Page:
• \$\begingroup\$ Seconded, that is definitely cool \$\endgroup\$ – Zack May 20 '16 at 21:39
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Just because you mentioned recursion it in your post, here is an example, and also an example of implementing this as an infinite sequence.

Pure Recursive

Note that pure recursive functions in ruby have to be used carefully as ruby has a limited stack. Recursing more than a few thousand times tends to cause a stack overflow. Also note that this implementation does not include support for memoization, so it does a lot of redundant work. It is, however, a pure function.

def wabbits(n, k)
  case n
    when 1 then 1
    when 2 then 1
    else w(n-2, k)*k + w(n-1, k)
  end
end

Sequence

Also, just because ruby is awesome, here is an iterator that generates a sequence of Fibonacci numbers for additional functional programming tricks.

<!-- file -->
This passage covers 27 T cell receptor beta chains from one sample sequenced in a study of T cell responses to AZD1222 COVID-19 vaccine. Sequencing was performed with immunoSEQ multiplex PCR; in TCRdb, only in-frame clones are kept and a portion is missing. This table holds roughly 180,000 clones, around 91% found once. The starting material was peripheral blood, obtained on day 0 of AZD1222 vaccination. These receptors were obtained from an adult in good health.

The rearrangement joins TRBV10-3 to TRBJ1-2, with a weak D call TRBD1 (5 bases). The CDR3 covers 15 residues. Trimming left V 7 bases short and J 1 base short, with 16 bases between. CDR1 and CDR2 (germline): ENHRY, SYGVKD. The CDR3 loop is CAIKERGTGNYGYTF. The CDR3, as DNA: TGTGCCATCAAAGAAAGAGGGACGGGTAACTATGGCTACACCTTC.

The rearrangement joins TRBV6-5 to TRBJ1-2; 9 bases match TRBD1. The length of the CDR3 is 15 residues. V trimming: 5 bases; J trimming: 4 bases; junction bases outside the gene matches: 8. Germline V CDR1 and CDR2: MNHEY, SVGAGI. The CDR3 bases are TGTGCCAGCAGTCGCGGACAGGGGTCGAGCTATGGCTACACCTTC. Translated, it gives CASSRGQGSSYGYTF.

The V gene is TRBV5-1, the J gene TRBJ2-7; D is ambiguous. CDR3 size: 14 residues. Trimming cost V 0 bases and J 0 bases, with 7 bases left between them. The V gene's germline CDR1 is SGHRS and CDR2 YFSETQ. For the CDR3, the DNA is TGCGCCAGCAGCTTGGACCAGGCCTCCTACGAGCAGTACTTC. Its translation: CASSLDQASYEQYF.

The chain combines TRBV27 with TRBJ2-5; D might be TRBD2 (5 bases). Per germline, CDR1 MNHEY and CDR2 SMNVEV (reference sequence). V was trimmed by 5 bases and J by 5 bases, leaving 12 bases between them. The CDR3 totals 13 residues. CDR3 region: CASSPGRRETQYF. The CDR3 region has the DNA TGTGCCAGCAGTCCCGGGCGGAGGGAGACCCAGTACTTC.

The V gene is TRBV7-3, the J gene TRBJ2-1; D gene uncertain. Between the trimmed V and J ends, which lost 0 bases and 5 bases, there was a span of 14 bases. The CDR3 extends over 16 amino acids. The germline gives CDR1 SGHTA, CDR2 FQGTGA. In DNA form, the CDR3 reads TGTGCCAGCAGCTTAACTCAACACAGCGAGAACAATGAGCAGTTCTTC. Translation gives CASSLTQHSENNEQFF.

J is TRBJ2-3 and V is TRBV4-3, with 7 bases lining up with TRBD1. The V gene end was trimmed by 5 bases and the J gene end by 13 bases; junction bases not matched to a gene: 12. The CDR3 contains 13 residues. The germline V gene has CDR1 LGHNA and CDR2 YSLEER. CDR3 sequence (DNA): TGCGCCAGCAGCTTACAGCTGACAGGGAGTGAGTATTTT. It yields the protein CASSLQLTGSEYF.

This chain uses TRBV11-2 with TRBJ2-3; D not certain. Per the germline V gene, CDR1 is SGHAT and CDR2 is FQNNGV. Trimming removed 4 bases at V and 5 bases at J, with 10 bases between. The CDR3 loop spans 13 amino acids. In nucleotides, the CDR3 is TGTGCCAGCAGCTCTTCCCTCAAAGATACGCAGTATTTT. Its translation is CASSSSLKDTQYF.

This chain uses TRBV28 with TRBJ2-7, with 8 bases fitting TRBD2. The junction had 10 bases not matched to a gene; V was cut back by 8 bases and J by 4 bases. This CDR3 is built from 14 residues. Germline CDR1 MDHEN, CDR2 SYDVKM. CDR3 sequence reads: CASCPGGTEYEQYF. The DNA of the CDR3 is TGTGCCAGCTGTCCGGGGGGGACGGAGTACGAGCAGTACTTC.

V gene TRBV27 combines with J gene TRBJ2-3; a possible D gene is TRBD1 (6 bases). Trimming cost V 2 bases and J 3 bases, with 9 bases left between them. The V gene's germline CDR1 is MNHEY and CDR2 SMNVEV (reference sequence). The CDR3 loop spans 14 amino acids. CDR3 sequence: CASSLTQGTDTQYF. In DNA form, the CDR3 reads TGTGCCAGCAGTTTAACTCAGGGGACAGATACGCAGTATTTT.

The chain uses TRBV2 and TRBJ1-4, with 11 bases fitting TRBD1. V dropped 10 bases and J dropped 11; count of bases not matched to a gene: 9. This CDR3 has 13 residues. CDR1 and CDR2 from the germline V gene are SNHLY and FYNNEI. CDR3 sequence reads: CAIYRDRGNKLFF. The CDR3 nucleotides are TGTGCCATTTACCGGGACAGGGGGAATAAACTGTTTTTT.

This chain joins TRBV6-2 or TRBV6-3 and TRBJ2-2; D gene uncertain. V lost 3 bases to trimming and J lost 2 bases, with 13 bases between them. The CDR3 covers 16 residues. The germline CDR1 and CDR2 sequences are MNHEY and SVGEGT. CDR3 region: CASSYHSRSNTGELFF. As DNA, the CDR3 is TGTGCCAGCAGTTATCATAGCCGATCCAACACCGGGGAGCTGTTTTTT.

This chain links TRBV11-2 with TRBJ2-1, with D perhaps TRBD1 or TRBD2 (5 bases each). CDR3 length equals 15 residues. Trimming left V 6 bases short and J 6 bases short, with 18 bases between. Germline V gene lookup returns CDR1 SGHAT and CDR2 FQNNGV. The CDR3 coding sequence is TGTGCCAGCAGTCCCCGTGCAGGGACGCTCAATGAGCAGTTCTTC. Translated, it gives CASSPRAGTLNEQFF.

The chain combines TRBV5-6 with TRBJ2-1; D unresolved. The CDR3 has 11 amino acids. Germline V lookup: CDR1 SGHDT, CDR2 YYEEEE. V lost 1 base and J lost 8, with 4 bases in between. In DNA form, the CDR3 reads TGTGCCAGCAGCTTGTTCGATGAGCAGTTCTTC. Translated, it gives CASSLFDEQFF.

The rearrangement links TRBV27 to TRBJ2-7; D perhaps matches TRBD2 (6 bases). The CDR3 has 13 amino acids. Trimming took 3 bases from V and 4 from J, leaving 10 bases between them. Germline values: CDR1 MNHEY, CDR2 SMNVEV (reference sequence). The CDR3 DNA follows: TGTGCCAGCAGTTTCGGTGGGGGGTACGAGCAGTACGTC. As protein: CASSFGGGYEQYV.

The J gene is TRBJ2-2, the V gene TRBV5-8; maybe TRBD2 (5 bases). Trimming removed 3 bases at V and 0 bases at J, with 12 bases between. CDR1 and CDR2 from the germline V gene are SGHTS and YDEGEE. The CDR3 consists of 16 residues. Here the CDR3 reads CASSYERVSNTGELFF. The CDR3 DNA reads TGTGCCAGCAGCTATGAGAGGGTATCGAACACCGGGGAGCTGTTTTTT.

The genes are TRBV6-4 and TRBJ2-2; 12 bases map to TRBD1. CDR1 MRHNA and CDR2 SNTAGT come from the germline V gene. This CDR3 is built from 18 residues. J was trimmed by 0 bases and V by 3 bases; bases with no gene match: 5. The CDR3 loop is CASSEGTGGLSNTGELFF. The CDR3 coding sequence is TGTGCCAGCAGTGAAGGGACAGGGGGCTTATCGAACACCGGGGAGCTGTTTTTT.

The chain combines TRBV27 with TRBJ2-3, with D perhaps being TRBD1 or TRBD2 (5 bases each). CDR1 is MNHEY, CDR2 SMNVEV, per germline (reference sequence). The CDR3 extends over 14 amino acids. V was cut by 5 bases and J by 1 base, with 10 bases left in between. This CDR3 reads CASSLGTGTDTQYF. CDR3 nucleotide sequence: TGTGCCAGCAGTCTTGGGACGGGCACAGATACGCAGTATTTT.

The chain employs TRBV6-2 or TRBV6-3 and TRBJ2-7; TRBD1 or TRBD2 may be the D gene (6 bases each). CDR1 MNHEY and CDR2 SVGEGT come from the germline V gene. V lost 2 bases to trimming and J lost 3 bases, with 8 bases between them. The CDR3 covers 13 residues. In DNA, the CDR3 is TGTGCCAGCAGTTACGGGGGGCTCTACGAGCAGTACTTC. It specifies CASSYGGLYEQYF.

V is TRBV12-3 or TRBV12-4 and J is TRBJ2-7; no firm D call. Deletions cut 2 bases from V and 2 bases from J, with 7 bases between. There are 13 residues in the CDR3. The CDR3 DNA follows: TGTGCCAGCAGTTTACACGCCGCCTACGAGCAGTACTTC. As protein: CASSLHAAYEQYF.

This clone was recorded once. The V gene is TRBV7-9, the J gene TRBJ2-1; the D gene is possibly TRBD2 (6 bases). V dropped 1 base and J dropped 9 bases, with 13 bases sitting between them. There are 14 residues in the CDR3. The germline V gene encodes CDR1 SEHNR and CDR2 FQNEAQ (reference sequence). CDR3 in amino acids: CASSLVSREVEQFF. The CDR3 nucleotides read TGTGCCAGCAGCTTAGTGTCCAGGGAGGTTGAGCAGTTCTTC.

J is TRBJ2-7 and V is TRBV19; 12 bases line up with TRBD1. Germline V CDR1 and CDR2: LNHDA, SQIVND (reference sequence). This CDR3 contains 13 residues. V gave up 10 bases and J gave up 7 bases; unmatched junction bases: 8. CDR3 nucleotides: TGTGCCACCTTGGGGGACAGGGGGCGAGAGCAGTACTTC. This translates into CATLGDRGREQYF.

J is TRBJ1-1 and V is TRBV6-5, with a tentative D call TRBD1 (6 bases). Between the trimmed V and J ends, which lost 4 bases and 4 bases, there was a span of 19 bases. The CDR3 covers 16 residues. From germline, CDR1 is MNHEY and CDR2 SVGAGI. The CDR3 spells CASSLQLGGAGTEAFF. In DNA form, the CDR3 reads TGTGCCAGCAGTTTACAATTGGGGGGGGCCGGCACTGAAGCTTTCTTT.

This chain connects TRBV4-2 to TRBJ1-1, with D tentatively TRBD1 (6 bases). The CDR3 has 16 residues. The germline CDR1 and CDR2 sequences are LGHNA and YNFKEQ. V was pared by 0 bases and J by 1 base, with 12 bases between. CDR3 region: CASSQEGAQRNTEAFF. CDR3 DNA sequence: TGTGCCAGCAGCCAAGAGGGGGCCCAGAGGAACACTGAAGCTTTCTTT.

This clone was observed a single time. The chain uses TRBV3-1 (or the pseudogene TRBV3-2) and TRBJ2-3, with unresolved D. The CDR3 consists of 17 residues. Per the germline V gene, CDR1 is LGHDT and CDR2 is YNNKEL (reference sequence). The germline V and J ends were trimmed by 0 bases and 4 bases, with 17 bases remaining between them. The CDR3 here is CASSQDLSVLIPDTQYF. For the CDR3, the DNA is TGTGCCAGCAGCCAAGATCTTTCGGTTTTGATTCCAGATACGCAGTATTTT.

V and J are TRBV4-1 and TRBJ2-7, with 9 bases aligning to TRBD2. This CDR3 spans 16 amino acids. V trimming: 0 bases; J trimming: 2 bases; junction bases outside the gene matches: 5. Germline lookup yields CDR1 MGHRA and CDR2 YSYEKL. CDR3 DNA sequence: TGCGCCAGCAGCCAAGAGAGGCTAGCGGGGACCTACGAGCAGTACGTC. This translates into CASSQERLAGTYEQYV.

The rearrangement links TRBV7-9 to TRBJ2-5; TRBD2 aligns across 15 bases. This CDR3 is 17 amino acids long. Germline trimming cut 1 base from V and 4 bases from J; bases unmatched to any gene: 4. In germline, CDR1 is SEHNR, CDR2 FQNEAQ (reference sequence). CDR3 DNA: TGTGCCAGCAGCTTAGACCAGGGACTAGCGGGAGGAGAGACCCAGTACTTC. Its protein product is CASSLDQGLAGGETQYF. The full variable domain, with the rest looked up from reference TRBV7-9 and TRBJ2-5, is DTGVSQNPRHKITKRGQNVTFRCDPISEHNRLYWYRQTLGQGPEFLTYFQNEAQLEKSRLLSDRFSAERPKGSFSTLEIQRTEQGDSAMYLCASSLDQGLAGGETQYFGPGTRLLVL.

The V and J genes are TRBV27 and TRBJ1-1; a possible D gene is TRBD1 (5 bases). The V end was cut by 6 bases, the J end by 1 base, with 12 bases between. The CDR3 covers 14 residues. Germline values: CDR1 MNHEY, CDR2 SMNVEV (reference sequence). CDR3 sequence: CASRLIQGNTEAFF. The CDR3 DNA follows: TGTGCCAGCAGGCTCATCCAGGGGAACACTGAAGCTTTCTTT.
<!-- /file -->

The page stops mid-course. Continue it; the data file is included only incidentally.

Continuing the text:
def wabbit_factory(k)
  Enumerator.new do |yielder|
    f2 = 1
    f1 = 1
    yielder.yield f2
    yielder.yield f1
    loop do
      wabbit = f2*k + f1
      yielder.yield wabbit
      f2, f1 = [f1, wabbit]
    end
  end
end

Testing:

factory = wabbit_factory(3)
puts factory.take(10).to_s
# [1, 1, 4, 7, 19, 40, 97, 217, 508, 1159]

herd = factory
  .lazy
  .take_while { |w| w < 1000 }
  .map { |w| "#{w} wabbits! " }
  .to_a
  .join("\n")
puts herd
# 1 wabbits!
# 1 wabbits!
# 4 wabbits!
# 7 wabbits!
# 19 wabbits!
# 40 wabbits!
# 97 wabbits!
# 217 wabbits!
# 508 wabbits!
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  • \$\begingroup\$ Good to know, this will definitely help in my toolbox with tackling the remaining challenges. \$\endgroup\$ – Mast May 2 '16 at 20:01